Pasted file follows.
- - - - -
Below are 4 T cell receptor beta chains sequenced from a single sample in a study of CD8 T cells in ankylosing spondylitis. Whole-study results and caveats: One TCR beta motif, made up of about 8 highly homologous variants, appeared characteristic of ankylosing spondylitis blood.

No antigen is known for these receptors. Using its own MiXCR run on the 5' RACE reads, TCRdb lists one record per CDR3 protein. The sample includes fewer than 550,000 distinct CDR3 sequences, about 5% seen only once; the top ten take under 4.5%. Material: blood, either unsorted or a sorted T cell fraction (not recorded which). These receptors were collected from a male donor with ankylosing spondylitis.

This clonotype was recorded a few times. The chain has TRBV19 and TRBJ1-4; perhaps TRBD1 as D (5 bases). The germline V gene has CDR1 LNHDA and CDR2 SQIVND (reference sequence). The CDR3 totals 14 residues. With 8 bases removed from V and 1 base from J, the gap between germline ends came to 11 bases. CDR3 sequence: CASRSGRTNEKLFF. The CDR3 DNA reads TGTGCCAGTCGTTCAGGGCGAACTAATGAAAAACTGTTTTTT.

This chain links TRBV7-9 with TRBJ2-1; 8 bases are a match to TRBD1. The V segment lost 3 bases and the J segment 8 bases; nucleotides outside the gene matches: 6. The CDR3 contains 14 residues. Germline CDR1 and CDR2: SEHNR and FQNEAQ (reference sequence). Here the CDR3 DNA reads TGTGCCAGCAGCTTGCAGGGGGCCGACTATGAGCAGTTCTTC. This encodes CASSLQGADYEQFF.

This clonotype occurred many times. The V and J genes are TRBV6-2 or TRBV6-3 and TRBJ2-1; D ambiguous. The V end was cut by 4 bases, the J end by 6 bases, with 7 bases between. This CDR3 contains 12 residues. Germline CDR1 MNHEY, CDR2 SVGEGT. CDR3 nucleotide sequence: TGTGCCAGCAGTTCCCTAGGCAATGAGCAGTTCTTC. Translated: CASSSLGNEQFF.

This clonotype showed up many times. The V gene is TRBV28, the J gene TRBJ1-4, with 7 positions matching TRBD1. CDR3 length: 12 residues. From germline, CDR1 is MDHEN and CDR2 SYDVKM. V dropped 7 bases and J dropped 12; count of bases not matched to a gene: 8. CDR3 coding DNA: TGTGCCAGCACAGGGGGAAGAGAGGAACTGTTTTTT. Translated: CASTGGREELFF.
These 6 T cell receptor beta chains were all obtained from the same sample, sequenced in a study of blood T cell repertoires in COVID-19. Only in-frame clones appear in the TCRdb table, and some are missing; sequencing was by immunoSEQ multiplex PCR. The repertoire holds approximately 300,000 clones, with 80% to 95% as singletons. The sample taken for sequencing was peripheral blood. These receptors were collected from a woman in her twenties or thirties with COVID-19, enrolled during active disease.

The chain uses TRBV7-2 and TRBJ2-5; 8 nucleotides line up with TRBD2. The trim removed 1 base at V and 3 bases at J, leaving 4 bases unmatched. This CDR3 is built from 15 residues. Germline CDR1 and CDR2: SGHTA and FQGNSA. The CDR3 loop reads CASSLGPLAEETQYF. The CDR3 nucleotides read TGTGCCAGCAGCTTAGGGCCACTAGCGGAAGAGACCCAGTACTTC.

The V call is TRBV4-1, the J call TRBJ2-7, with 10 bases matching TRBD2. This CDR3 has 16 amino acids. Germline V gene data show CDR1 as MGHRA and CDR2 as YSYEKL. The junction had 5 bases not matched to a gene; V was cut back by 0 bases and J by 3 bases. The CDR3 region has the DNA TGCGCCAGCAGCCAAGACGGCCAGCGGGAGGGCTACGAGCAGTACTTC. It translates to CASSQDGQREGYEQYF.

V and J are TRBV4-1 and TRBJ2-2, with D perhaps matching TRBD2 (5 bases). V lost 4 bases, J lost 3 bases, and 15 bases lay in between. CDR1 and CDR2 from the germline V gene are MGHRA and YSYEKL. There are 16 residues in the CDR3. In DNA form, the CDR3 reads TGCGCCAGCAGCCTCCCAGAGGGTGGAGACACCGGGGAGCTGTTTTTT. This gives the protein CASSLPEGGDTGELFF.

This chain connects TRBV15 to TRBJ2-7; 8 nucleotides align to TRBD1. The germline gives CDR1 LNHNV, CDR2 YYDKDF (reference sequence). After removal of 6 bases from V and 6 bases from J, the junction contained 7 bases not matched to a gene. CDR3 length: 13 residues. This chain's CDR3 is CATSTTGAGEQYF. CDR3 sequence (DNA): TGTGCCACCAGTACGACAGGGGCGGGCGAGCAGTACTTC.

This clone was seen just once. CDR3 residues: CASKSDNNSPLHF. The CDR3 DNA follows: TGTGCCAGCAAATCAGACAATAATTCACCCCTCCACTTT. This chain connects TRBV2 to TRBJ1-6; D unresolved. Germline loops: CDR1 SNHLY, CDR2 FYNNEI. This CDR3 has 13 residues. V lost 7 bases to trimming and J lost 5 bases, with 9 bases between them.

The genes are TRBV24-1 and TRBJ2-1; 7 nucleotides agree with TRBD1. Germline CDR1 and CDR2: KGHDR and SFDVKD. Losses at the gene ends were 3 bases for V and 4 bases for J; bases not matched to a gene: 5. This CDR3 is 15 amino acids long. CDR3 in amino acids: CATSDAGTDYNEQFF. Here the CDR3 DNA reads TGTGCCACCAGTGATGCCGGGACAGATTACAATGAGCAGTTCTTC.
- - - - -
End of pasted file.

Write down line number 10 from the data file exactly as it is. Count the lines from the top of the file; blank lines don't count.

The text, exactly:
V and J are TRBV4-1 and TRBJ2-2, with D perhaps matching TRBD2 (5 bases). V lost 4 bases, J lost 3 bases, and 15 bases lay in between. CDR1 and CDR2 from the germline V gene are MGHRA and YSYEKL. There are 16 residues in the CDR3. In DNA form, the CDR3 reads TGCGCCAGCAGCCTCCCAGAGGGTGGAGACACCGGGGAGCTGTTTTTT. This gives the protein CASSLPEGGDTGELFF.